Hydrocarbon discovery provides clue to origins of life and control of toxic emissions
An international team of scientists from Hawaiʻi, Florida and The Netherlands have challenged conventional wisdom by demonstrating that polycyclic aromatic hydrocarbons can be created in the ultra-cold conditions of interstellar space.
Considered key players in astrobiological evolution, polycyclic aromatic hydrocarbons, or PAHs have been found in organic extracts from the Murchison meteorite. Functionalized PAHs can form membrane-like boundary structures—the first indications of a cell type structure, which is requisite to the origin of life, said Ralf Kaiser, University of Hawaiʻi at Mānoa professor of chemistry.
On Earth, polycyclic aromatic hydrocarbons are highly toxic and form readily in high-temperature combustion, such as car engines and burning cigarettes. Depositing easily on leafy vegetables and accumulating in fatty tissues of living organisms, they have been linked to lung cancer, soil contamination, water pollution and food poisoning.
So figuring out how the organic molecules form can advance not only knowledge of how life developed in the first place, but also how to reduce toxic byproducts of hydrocarbon combustion in the future by incorporating these data in combustion models.
Challenging conventional wisdom
Current thinking holds that PAH–producing reactions require high temperatures, such as those present in the outflows of carbon-rich stars and planetary nebulae. However, polycyclic aromatic hydrocarbons in the interstellar medium are rapidly destroyed by photolysis, interstellar shock waves driven by supernova explosions and energetic cosmic rays, more quickly than new material can be injected from carbon-rich sources.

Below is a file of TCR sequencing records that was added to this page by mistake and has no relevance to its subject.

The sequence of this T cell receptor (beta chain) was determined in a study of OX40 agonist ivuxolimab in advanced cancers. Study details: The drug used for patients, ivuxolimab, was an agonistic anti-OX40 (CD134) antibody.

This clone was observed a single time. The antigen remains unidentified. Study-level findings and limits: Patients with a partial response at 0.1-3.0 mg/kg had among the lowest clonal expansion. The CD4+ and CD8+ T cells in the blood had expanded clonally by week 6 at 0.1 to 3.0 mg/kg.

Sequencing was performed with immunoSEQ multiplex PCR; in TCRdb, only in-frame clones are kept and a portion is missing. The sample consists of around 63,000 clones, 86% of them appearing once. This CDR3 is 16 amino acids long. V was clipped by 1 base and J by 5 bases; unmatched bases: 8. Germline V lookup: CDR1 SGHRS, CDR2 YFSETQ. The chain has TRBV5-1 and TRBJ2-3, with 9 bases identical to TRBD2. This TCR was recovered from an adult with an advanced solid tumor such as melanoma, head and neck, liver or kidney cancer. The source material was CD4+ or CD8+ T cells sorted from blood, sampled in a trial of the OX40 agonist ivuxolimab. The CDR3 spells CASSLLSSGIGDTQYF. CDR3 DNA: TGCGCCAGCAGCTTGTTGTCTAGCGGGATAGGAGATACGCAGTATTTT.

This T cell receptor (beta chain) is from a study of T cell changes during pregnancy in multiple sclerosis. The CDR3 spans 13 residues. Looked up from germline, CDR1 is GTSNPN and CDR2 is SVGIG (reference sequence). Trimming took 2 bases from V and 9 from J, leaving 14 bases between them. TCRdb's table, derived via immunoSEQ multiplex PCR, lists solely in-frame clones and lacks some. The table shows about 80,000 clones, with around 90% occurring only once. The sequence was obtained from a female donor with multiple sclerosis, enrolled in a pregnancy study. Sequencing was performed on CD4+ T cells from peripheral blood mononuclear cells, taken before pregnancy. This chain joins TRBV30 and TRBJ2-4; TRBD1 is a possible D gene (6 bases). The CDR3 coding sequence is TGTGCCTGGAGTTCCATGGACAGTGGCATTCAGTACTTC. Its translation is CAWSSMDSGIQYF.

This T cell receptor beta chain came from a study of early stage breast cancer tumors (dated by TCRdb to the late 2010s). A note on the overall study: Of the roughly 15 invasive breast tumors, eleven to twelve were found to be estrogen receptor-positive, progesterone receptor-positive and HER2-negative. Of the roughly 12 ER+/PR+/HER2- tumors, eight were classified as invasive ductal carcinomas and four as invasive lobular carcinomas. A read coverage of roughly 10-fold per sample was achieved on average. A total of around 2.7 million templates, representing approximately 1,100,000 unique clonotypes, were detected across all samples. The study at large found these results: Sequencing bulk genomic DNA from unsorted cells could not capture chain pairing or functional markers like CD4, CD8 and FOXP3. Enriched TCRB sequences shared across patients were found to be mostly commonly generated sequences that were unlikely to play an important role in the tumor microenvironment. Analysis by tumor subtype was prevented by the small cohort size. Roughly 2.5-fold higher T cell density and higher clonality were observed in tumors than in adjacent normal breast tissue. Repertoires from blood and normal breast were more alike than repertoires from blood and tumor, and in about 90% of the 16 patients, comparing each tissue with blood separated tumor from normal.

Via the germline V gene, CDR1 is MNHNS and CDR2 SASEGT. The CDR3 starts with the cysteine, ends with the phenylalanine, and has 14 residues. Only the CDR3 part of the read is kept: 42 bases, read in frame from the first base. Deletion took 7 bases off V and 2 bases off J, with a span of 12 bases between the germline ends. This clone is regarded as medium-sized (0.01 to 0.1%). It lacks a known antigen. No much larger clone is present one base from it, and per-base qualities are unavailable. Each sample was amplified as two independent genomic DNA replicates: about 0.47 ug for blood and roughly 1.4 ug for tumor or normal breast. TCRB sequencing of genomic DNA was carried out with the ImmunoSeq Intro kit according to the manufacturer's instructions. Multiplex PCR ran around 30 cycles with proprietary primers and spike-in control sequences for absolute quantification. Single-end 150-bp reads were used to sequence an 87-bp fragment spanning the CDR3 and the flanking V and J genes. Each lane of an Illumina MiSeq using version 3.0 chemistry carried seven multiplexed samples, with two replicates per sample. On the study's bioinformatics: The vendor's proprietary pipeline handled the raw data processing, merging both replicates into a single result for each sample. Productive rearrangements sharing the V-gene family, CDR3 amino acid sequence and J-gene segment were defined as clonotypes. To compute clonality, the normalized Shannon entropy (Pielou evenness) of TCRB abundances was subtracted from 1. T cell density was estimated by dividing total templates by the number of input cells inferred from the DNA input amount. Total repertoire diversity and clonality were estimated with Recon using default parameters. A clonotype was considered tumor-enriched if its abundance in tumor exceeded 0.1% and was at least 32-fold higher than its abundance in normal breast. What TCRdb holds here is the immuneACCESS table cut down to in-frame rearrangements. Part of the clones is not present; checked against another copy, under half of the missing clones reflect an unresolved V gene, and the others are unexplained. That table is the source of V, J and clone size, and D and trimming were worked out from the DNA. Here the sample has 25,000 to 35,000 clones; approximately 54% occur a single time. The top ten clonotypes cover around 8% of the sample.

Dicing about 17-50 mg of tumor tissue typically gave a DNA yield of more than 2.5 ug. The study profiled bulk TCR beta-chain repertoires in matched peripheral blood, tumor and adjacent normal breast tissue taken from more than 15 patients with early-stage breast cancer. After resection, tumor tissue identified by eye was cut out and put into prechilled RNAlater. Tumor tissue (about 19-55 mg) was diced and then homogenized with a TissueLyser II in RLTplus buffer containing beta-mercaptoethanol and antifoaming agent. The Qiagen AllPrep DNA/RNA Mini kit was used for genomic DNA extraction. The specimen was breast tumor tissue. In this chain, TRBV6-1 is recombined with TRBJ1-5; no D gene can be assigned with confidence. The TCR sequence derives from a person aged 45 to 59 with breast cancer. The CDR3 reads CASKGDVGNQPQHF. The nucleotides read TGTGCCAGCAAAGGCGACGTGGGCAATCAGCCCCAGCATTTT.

Thus, the ubiquitous presence of polycyclic aromatic hydrocarbons in the interstellar medium implies a crucial, previously unexplained route to fast chemical growth of the molecules in the cold environment of the interstellar medium, said Kaiser.
To unravel the formation of naphthalene (C10 H8), the simplest polycyclic aromatic hydrocarbon, postdoctoral fellows Dorian Parker, Fangtong Zhang and Seol Kim in Kaiser’s laboratory conducted gas phase crossed molecular beam experiments.
They were able to create naphthalene in a barrier-less and energy-producing reaction between the phenyl radical and vinylacetylene. Mass spectrometer measurements of the reaction products together with isotopic labeling confirmed that the reaction produced naphthalene plus a single hydrogen atom.
Theoretical chemists Alex Landera, Vadim Kislov and Alexander Mebel at Florida International University subsequently merged the experimental results with theoretical work. Mebel’s computations showed that naphthalene is formed from the reaction of a single phenyl radical colliding with vinylacetylene. Moreover, the reaction has no activation energy barrier to prevent it from occurring in the extreme cold of interstellar clouds.
“These findings challenge conventional wisdom that PAH formation only occurs at high temperatures, such as in combustion systems, and implies that low temperature chemistry can initiate the synthesis of the very first polycyclic aromatic hydrocarbons in the interstellar medium,” said co-author Alexander Tielens of Leiden Observatory at the University of Leiden.
Kaiser’s team plans to expand the studies to unravel the formation routes to more complex polycyclic aromatic hydrocarbons, like phenanthrene and anthracene, and to nitrogen-substituted hydrocarbons, such as indole and quinoline.
In cold molecular clouds, barrierless phenyl-type radical reactions could propagate the vinylacetylene-mediated formation of more complex hydrocarbon structures like phenanthrene and anthracene, the team writes.
About the research
Funding for this study was provided by the U.S. Department of Energy, Basic Energy Sciences. Results were published in the January 3 issue of Proceedings of the National Academy of Sciences.
- A chilling discovery about the universe’s molecular building blocks of life
- UH faculty named 2012 AAAS Fellows
- Key building block of life may have come from deep space